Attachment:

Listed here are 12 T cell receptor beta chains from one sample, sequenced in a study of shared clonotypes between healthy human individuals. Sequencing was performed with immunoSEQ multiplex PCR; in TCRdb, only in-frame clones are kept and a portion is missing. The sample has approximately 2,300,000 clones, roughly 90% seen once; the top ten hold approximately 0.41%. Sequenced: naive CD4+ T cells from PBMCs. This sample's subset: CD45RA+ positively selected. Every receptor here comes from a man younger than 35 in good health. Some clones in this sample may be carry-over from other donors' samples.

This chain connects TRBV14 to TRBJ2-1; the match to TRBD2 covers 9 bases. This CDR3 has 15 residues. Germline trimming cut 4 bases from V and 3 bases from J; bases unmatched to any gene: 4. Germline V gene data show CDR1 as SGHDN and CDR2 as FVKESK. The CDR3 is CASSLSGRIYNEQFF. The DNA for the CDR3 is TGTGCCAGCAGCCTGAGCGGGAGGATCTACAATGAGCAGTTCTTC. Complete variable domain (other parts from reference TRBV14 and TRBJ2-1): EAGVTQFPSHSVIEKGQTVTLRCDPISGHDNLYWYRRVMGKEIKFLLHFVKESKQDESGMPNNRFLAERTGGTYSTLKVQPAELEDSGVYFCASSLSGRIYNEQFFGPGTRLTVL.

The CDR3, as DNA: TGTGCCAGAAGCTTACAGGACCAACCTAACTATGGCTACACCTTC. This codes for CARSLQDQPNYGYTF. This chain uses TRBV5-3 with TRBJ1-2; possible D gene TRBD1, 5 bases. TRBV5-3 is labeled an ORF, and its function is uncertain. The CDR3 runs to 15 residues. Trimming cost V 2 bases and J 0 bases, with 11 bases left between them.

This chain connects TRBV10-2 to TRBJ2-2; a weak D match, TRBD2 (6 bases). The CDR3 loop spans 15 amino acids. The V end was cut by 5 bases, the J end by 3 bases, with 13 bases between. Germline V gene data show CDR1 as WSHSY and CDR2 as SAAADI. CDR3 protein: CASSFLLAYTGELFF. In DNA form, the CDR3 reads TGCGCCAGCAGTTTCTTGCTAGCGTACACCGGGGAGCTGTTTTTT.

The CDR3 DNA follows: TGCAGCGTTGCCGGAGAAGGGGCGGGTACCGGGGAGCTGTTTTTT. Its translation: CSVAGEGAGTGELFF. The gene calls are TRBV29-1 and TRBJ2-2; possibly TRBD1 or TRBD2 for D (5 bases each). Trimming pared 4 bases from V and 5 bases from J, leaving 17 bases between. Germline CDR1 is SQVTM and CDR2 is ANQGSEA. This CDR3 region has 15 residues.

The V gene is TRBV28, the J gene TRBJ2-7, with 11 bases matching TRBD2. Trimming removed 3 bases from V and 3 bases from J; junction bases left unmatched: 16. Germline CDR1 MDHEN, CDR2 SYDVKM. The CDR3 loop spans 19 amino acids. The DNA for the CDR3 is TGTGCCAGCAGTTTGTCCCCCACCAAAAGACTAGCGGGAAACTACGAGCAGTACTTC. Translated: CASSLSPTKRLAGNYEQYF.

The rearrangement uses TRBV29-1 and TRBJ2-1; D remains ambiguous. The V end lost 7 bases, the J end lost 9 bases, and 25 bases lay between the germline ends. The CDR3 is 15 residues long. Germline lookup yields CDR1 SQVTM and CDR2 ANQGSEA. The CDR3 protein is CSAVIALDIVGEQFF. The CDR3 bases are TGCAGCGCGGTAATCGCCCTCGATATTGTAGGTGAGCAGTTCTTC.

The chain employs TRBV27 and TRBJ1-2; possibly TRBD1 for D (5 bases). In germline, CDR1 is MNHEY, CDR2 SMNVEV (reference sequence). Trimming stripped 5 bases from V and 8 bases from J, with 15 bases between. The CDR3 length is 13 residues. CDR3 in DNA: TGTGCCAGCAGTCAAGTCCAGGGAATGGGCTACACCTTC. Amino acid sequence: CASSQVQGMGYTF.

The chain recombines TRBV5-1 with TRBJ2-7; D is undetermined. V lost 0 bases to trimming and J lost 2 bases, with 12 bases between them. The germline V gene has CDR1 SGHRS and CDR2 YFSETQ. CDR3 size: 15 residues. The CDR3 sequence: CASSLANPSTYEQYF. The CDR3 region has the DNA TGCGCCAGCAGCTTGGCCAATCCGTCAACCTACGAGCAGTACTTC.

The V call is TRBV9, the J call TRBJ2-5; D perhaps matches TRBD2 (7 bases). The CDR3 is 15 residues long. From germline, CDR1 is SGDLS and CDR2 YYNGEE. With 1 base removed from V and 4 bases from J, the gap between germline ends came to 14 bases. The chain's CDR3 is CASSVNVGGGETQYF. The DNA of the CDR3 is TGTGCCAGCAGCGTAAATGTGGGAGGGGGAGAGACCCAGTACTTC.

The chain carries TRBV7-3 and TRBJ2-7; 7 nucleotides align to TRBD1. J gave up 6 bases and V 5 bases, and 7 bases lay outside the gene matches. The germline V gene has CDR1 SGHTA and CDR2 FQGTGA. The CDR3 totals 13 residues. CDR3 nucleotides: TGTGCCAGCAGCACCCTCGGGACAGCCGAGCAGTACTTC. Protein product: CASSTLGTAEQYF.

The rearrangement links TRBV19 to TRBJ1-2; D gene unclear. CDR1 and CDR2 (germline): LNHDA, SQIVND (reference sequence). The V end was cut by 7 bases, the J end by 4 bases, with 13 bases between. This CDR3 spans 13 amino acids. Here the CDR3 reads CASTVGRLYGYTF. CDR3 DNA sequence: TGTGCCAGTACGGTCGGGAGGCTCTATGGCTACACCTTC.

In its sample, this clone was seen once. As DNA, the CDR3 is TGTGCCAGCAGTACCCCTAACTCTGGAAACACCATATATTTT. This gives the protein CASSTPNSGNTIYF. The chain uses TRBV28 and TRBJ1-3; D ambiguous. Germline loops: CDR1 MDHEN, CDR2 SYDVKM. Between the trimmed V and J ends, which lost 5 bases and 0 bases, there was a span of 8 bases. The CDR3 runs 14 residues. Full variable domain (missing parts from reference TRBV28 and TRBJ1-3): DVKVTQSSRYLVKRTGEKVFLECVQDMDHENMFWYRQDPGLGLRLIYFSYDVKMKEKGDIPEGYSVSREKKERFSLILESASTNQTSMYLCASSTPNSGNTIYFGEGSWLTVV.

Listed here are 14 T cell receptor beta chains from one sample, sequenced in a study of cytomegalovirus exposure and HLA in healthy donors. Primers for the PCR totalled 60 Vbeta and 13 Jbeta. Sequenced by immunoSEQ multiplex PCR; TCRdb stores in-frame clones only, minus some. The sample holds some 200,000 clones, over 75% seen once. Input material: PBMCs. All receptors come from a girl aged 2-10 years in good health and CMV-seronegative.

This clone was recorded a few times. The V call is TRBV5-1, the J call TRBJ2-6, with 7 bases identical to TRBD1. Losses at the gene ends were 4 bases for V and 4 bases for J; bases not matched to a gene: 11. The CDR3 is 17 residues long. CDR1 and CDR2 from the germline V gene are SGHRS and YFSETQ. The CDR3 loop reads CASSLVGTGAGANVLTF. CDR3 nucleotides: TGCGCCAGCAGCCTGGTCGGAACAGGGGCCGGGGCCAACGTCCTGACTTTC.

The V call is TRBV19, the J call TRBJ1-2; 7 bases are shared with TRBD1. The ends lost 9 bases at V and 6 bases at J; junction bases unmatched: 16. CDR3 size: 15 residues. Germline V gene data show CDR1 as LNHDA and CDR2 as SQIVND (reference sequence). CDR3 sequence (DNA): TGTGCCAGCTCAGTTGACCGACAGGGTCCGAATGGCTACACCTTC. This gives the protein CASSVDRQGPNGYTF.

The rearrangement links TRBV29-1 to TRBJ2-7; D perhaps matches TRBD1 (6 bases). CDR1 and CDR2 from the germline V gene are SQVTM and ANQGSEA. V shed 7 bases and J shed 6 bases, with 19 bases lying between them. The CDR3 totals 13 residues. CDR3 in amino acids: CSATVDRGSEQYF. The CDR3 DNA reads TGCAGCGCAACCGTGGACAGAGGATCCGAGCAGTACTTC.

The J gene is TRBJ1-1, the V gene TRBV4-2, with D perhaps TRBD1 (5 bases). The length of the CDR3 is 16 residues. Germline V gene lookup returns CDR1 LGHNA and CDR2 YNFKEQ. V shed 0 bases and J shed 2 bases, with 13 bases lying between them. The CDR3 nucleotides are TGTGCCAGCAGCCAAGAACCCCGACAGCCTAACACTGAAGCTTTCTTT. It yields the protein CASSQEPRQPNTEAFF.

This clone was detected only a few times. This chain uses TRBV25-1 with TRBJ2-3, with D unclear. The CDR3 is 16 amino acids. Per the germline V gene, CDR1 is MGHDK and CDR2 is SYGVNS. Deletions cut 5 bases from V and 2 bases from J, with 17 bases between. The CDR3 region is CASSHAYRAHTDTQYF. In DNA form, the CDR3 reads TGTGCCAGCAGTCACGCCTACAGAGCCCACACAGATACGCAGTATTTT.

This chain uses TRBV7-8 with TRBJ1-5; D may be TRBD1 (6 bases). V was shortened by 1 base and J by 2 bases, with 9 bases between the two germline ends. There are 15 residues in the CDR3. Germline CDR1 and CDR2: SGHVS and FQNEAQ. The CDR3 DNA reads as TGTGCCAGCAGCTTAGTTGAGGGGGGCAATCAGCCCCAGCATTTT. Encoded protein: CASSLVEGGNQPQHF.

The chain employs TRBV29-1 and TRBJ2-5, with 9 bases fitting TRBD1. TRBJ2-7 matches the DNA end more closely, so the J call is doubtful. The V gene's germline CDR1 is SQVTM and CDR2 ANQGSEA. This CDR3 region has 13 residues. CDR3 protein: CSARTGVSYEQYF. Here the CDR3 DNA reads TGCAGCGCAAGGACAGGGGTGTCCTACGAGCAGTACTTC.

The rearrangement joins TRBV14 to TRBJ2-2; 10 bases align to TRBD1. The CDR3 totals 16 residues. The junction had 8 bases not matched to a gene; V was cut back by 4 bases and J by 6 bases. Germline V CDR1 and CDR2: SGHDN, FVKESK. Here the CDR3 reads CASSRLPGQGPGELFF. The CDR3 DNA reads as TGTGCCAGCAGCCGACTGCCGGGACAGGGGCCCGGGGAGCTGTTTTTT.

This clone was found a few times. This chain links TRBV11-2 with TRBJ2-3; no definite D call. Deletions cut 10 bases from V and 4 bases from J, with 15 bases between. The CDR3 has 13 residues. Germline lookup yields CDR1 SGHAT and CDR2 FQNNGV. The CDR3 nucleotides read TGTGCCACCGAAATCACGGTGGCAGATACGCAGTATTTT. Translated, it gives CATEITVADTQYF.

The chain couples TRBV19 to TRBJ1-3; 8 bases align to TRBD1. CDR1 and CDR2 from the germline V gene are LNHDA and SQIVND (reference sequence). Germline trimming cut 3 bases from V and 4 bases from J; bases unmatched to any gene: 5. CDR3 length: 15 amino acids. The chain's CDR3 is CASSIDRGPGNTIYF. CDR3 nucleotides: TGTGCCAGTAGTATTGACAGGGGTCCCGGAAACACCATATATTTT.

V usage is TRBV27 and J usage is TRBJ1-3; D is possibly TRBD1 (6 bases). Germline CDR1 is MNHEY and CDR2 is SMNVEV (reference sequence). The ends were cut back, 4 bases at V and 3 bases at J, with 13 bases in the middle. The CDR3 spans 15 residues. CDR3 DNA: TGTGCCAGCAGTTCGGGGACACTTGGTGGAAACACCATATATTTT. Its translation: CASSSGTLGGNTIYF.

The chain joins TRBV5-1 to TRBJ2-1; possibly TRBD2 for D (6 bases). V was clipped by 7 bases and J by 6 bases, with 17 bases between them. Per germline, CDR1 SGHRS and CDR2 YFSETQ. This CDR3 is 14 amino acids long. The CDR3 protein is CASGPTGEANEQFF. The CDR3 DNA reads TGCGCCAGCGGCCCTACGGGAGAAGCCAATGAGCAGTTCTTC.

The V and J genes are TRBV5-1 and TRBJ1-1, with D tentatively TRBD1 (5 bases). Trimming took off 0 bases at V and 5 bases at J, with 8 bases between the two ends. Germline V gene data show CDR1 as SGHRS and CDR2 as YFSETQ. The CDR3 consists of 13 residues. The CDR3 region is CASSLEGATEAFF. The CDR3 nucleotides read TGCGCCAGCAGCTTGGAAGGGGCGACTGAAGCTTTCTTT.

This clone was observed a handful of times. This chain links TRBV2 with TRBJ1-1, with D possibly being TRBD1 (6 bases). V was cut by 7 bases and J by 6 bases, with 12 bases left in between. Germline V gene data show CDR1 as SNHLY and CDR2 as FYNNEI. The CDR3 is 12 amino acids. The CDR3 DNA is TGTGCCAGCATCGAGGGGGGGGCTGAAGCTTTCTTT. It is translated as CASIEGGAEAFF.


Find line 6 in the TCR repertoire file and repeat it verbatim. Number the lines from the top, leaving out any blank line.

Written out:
The V gene is TRBV28, the J gene TRBJ2-7, with 11 bases matching TRBD2. Trimming removed 3 bases from V and 3 bases from J; junction bases left unmatched: 16. Germline CDR1 MDHEN, CDR2 SYDVKM. The CDR3 loop spans 19 amino acids. The DNA for the CDR3 is TGTGCCAGCAGTTTGTCCCCCACCAAAAGACTAGCGGGAAACTACGAGCAGTACTTC. Translated: CASSLSPTKRLAGNYEQYF.